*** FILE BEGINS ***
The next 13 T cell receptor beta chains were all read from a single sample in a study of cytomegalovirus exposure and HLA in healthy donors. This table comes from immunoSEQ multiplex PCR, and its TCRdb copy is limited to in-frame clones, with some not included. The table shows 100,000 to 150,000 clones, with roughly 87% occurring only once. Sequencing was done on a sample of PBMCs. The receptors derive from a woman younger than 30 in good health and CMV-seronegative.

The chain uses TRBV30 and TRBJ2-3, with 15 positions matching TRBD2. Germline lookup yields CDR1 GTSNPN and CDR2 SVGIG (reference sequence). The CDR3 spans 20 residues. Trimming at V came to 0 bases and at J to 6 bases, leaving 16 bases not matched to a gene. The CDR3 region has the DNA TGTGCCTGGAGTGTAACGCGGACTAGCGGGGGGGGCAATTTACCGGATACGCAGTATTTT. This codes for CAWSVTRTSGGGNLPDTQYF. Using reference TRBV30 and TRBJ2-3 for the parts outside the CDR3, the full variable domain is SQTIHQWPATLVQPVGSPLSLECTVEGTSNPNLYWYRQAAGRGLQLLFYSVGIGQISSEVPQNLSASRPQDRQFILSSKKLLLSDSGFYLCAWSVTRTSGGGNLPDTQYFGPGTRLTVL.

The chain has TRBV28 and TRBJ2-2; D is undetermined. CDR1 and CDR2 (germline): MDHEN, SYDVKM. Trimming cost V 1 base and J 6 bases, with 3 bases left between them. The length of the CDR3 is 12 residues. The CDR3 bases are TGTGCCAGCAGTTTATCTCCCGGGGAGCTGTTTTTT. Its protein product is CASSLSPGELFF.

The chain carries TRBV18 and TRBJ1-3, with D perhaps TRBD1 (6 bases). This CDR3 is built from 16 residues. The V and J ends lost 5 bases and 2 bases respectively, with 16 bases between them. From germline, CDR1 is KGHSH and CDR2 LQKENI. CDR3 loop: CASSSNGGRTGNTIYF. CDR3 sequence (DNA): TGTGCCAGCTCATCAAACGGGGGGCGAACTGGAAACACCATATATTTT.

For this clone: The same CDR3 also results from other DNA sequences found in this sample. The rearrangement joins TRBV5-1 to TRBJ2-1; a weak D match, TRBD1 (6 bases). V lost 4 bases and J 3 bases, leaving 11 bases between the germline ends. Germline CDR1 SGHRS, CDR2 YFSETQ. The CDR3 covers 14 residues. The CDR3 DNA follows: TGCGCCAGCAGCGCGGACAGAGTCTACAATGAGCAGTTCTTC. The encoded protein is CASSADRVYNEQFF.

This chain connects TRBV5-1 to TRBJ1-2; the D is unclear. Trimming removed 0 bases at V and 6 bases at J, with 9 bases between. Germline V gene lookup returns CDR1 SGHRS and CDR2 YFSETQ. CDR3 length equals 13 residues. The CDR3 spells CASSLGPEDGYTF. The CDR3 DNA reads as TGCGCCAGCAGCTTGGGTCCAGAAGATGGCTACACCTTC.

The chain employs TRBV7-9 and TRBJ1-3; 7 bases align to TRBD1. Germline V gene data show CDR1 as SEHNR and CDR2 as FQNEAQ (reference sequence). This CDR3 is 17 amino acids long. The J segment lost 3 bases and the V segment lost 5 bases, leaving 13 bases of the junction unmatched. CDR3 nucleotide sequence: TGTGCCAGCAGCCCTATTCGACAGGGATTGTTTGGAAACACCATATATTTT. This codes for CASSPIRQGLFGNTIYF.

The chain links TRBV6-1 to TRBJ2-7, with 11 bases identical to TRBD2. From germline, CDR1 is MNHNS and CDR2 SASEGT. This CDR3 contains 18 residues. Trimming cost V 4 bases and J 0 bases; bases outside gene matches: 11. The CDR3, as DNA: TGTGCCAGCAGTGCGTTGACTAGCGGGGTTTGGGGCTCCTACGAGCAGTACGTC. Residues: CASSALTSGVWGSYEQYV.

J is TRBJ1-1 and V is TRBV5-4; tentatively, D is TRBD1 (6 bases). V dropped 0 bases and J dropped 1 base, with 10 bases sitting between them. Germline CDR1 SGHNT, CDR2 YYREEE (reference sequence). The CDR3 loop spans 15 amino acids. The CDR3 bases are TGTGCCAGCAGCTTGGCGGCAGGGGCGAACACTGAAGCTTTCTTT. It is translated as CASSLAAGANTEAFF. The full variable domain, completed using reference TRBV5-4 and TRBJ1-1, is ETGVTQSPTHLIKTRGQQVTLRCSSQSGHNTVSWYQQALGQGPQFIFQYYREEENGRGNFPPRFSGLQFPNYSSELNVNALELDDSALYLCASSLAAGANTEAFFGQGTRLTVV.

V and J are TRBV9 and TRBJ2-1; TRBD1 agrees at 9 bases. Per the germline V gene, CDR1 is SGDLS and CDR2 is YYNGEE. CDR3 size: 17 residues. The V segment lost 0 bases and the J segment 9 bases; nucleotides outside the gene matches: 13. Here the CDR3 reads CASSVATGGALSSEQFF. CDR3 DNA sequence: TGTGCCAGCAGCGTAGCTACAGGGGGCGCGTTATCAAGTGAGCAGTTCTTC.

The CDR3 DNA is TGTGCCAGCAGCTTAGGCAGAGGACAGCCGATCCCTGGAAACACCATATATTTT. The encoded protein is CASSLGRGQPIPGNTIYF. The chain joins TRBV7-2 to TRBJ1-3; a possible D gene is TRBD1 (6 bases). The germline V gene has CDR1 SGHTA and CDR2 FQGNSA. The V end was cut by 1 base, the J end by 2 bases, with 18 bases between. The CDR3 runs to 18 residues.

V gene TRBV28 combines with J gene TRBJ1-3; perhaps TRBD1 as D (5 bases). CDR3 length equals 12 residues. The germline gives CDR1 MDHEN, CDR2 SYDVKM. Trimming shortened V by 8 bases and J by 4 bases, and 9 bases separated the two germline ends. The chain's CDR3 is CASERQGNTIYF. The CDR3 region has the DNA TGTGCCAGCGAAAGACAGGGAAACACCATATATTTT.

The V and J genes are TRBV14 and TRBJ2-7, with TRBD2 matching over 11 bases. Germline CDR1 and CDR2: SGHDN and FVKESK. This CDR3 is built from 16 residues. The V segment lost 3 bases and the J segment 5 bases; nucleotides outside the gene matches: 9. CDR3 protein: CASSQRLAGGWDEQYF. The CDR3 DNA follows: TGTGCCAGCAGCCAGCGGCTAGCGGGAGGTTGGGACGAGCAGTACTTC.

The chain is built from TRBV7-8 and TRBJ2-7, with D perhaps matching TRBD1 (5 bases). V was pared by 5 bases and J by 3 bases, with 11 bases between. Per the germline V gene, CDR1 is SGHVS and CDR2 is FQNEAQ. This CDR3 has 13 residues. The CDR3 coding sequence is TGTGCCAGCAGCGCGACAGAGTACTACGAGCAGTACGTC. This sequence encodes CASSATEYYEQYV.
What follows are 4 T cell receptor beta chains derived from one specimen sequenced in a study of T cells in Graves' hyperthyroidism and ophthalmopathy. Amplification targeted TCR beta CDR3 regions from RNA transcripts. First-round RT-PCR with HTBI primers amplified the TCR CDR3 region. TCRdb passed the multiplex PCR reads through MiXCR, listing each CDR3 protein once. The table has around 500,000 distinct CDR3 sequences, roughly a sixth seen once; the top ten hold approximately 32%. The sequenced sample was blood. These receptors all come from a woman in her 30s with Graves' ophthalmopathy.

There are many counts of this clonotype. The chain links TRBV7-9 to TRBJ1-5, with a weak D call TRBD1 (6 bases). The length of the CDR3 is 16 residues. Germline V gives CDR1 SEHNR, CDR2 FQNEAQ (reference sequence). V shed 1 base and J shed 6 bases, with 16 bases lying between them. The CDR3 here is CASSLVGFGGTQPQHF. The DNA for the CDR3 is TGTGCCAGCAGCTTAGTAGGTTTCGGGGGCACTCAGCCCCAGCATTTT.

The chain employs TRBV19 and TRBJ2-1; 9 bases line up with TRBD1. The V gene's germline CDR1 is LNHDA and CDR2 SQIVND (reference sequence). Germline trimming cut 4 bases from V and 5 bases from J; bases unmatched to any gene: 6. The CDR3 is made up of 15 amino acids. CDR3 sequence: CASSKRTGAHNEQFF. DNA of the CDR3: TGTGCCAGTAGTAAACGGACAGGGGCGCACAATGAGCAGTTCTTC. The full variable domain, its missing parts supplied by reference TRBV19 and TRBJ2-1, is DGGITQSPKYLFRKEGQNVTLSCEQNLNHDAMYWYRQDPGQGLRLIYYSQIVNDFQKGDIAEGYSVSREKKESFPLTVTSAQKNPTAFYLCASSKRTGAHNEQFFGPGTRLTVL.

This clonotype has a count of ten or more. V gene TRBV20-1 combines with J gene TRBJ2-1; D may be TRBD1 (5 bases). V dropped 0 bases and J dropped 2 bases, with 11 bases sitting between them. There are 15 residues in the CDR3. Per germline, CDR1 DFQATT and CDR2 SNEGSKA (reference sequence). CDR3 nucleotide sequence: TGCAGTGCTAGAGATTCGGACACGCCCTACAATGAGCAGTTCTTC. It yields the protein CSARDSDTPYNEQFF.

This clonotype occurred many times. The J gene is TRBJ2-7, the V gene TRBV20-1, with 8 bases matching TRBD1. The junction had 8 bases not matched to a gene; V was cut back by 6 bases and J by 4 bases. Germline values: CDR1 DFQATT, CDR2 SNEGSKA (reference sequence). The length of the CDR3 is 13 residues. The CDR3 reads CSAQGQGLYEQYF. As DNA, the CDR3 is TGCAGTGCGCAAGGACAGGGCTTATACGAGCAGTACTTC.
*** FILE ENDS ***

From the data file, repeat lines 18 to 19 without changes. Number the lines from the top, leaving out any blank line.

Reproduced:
This clonotype has a count of ten or more. V gene TRBV20-1 combines with J gene TRBJ2-1; D may be TRBD1 (5 bases). V dropped 0 bases and J dropped 2 bases, with 11 bases sitting between them. There are 15 residues in the CDR3. Per germline, CDR1 DFQATT and CDR2 SNEGSKA (reference sequence). CDR3 nucleotide sequence: TGCAGTGCTAGAGATTCGGACACGCCCTACAATGAGCAGTTCTTC. It yields the protein CSARDSDTPYNEQFF.

This clonotype occurred many times. The J gene is TRBJ2-7, the V gene TRBV20-1, with 8 bases matching TRBD1. The junction had 8 bases not matched to a gene; V was cut back by 6 bases and J by 4 bases. Germline values: CDR1 DFQATT, CDR2 SNEGSKA (reference sequence). The length of the CDR3 is 13 residues. The CDR3 reads CSAQGQGLYEQYF. As DNA, the CDR3 is TGCAGTGCGCAAGGACAGGGCTTATACGAGCAGTACTTC.